I’m glad that Tate has been arrested and I hope he goes to jail. But I am going to put that part of the story to one side now. Tate’s demise wasn’t the result of a cunning plan hatched in Stockholm, and I’m more interested in why Greta chose to engage with him in the first place. Her tweet was not aimed at any real world impact. Dunking on Andrew Tate does little to solve the climate crisis, as far as I can see. What it definitely does is to amplify Tate. This was a non-zero-sum game in which both parties gained from the transaction. When I made this point, in brief, on Twitter, many people were quite upset by it. Greta is one of those angel-or-demon figures, like Elon Musk, about whom it is not permissible to have an opinion that isn’t one-dimensional. Depending on your team, they are either flawless and omniscient, or evil and stupid; no mix of criticism and admiration is acceptable. I have my doubts about Greta’s methods and about the value of Very Online Activism. But to be clear, I don’t mean to pose a moral equivalence between Tate and Thunberg. Tate is a repellent individual. Thunberg is decent, brave, and likeable. Her tweet was a good if rather politically incorrect joke. I just don’t think she should have posted it.
Many of the people in my replies truly believed that Greta had masterminded Tate’s arrest. Others made slightly more reasonable defences of her tweet. One was that, as my daughter says after being dragged apart from her younger brother, he started it. That is, Tate tweeted at Greta first. Well, yes - he tweeted at her because he wanted a response! And she chose to swing the klieg light of global online attention his way. She gave him exactly what he wanted, and in fact, by being so witty, she gave him more than that.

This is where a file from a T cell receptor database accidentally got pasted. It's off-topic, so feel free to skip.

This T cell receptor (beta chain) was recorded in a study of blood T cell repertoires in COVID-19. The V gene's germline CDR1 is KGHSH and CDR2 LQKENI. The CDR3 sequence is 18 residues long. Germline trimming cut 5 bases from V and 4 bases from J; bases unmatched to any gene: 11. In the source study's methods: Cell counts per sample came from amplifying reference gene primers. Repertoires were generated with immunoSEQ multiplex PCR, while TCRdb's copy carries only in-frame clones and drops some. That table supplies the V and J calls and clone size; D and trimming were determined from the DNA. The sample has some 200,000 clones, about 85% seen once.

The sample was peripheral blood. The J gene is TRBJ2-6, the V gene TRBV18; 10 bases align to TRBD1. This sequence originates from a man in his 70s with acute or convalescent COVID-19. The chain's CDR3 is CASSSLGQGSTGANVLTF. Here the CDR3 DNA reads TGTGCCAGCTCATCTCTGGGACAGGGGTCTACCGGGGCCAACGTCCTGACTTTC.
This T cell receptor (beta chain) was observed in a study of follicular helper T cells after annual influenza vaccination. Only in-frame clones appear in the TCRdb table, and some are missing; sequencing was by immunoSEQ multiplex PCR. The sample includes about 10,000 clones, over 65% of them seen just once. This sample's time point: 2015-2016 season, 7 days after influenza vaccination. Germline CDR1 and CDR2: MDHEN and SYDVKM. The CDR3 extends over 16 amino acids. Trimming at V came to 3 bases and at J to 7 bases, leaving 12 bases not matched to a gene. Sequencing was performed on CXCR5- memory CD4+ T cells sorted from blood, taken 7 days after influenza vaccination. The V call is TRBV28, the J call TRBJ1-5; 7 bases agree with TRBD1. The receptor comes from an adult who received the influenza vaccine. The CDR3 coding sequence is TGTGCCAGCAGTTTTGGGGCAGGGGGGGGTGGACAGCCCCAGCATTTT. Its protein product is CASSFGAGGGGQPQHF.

In the real world, if you make a verbal attack and the other person comes back with a devastating riposte, you lose. You are humiliated and slink off home. But that’s not how social media works, at least not for figures like Tate. The fact that Greta’s putdown was so funny was not a bad thing from Tate’s point of view. It was great! It made the beef an even bigger story. Had he not been hauled away by Romanian cops at that point, I’m sure he would still be spinning out videos from it. A second, related defence, was that Greta was doing something politically necessary by “calling out” Tate’s misogyny and climate neanderthalism. But there is nothing to be gained by calling out Andrew Tate. The people attracted to him revel in being disapproved of by people like Thunberg.
We still find it hard to digest the implications of Marshall McLuhan’s famous saying, “the medium is the message”. McLuhan wasn’t just arguing that cultural content (‘message’) is shaped by the media which contain it, but that content is subordinate to media. The content serves the medium, not the other way around. Cinema, television, now social media: these all have particular effects on our nervous systems and on society, and we should always be attending to those effects, rather than focusing on the content with which those media present us.
McLuhan compared content to “the juicy piece of meat carried by the burglar to distract the watchdog of the mind.” Of course, we must attend to both content and medium. But, returning to our example, to focus only on Greta’s joke, or Tate’s provocation, is to be blind to the system of which they are a part.